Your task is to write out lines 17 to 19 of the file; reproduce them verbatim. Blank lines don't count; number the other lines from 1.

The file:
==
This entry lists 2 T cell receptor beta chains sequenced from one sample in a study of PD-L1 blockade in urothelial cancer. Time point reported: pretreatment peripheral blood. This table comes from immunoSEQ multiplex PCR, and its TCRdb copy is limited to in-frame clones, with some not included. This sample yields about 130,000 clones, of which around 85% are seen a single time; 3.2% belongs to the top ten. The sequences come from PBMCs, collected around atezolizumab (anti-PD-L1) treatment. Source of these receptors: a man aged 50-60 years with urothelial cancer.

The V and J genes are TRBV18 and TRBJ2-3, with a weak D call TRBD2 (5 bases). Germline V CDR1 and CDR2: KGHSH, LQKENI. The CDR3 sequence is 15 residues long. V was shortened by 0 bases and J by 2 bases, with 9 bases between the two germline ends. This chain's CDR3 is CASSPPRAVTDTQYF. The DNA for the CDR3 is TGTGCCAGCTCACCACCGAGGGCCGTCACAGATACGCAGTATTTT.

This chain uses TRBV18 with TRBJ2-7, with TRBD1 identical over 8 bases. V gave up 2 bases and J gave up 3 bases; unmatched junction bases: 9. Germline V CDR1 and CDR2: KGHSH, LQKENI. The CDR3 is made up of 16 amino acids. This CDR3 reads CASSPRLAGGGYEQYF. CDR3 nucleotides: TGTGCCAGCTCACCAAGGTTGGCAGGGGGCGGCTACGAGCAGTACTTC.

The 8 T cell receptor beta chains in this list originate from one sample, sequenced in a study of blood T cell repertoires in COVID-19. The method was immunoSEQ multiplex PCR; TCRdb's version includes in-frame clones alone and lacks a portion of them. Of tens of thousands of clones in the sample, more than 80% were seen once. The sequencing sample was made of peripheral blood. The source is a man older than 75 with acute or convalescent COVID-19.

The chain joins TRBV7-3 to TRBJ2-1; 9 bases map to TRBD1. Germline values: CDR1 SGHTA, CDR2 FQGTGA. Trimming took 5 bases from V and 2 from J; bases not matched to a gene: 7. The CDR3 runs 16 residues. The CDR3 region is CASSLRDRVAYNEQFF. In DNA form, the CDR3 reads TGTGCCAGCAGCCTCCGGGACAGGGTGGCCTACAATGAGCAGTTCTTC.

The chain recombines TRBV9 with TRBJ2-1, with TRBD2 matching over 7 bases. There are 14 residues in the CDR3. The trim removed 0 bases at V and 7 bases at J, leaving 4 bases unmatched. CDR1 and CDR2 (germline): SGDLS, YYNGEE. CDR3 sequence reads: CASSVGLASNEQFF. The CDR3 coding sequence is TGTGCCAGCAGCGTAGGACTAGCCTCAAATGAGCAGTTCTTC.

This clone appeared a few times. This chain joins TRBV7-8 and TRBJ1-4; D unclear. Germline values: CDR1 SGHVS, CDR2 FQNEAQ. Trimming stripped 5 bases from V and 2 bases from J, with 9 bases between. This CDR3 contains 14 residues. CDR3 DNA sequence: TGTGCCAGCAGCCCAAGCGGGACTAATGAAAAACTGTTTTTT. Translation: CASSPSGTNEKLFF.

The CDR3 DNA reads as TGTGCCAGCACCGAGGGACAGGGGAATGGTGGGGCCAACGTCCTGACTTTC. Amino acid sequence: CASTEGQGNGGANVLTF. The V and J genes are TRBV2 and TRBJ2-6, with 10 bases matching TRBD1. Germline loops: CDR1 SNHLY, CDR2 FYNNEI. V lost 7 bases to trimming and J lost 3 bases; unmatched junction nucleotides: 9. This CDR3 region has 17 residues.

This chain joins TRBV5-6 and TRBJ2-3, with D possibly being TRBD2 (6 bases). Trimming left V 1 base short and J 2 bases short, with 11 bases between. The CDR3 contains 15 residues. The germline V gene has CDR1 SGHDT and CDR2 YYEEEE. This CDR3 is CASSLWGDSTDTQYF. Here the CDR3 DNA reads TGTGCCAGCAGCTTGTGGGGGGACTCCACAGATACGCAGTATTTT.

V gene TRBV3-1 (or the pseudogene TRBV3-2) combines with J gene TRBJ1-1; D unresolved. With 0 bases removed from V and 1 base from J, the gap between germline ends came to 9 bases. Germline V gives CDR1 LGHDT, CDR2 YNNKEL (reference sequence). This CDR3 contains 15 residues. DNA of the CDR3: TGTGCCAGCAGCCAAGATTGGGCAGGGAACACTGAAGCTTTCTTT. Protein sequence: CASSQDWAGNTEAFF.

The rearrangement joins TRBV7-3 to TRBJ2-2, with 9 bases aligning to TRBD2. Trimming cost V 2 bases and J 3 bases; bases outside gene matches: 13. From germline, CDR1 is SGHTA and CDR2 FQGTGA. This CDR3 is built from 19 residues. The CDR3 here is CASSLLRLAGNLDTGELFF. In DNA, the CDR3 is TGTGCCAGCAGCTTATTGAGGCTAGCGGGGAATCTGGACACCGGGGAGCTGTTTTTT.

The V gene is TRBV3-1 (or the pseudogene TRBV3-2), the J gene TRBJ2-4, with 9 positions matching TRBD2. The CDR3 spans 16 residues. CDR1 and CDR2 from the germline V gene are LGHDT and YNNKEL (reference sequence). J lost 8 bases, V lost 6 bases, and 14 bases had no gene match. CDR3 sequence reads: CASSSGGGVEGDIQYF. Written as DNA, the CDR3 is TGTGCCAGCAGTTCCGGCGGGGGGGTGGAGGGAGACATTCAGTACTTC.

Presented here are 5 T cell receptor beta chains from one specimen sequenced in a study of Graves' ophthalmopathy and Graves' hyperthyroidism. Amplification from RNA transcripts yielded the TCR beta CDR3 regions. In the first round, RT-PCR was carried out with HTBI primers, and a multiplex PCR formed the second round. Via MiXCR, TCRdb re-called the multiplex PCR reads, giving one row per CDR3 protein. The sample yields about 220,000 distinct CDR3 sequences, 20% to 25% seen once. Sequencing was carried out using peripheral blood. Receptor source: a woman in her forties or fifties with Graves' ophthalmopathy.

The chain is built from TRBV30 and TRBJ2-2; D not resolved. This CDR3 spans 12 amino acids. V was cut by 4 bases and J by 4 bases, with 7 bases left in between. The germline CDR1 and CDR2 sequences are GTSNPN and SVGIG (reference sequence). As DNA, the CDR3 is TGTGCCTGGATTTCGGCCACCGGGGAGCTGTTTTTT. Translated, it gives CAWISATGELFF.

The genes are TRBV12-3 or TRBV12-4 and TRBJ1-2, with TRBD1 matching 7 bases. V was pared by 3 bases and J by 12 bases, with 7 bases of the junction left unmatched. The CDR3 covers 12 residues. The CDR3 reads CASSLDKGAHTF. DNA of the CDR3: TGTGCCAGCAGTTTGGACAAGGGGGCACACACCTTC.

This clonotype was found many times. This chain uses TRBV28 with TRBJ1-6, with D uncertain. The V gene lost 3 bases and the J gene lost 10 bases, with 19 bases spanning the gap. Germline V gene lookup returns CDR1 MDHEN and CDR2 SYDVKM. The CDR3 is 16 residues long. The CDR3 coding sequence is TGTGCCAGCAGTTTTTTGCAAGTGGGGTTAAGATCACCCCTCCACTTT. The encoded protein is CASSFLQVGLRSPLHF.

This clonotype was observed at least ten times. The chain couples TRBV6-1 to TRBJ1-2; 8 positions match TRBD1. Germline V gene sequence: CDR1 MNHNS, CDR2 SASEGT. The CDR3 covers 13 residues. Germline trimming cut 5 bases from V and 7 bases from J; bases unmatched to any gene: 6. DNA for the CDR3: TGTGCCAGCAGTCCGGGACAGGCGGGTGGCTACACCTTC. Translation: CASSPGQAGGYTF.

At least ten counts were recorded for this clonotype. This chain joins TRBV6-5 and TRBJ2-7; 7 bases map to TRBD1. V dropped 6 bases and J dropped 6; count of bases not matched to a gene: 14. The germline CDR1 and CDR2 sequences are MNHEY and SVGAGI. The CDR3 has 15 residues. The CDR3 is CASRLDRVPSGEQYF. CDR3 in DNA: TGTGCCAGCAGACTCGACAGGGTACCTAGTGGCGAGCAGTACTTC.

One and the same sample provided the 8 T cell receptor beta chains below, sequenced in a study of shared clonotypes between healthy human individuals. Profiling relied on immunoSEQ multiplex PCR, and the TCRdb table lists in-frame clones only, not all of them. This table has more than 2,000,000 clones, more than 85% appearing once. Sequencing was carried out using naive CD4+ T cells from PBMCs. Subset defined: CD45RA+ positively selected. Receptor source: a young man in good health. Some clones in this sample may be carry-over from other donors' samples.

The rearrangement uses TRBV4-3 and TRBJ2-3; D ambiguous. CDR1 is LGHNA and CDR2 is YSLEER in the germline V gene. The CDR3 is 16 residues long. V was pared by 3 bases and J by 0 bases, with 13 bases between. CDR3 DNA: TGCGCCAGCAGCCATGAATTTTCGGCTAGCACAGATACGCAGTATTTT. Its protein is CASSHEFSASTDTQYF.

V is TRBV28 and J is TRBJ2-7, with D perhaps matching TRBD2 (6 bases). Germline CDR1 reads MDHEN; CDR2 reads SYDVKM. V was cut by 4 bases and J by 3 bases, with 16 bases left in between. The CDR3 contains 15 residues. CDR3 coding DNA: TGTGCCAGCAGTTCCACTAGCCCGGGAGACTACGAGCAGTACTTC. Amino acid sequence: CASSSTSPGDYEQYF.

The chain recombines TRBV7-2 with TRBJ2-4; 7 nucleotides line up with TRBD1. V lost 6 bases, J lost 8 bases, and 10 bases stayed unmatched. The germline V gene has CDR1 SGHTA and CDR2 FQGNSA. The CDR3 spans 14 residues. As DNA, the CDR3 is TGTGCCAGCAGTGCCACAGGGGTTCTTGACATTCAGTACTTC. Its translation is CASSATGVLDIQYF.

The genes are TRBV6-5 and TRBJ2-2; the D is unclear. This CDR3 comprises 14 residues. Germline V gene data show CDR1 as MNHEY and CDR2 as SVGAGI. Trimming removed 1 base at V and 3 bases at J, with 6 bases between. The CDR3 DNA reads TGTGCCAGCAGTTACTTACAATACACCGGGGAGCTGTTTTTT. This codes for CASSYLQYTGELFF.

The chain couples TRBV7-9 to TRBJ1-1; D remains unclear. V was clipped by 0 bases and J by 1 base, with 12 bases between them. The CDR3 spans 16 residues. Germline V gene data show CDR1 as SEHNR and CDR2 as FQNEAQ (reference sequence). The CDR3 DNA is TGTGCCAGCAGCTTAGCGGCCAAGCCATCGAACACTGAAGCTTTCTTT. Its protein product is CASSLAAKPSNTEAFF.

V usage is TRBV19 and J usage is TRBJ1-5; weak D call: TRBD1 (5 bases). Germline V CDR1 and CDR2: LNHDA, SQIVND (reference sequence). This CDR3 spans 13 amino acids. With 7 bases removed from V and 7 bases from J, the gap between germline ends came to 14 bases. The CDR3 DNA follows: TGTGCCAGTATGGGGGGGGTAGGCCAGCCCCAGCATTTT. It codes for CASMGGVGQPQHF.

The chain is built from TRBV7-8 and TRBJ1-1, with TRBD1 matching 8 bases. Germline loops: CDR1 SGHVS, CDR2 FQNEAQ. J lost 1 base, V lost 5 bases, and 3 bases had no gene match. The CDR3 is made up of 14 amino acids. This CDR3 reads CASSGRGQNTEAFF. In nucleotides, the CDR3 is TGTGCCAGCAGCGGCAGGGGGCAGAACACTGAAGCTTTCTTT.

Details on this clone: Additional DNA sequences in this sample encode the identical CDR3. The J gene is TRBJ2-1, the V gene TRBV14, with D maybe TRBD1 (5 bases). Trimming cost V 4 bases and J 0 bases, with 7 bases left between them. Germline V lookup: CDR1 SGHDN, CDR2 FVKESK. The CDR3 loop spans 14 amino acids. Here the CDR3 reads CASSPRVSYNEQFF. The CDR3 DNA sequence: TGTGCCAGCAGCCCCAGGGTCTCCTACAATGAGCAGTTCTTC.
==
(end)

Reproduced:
This clonotype was observed at least ten times. The chain couples TRBV6-1 to TRBJ1-2; 8 positions match TRBD1. Germline V gene sequence: CDR1 MNHNS, CDR2 SASEGT. The CDR3 covers 13 residues. Germline trimming cut 5 bases from V and 7 bases from J; bases unmatched to any gene: 6. DNA for the CDR3: TGTGCCAGCAGTCCGGGACAGGCGGGTGGCTACACCTTC. Translation: CASSPGQAGGYTF.

At least ten counts were recorded for this clonotype. This chain joins TRBV6-5 and TRBJ2-7; 7 bases map to TRBD1. V dropped 6 bases and J dropped 6; count of bases not matched to a gene: 14. The germline CDR1 and CDR2 sequences are MNHEY and SVGAGI. The CDR3 has 15 residues. The CDR3 is CASRLDRVPSGEQYF. CDR3 in DNA: TGTGCCAGCAGACTCGACAGGGTACCTAGTGGCGAGCAGTACTTC.

One and the same sample provided the 8 T cell receptor beta chains below, sequenced in a study of shared clonotypes between healthy human individuals. Profiling relied on immunoSEQ multiplex PCR, and the TCRdb table lists in-frame clones only, not all of them. This table has more than 2,000,000 clones, more than 85% appearing once. Sequencing was carried out using naive CD4+ T cells from PBMCs. Subset defined: CD45RA+ positively selected. Receptor source: a young man in good health. Some clones in this sample may be carry-over from other donors' samples.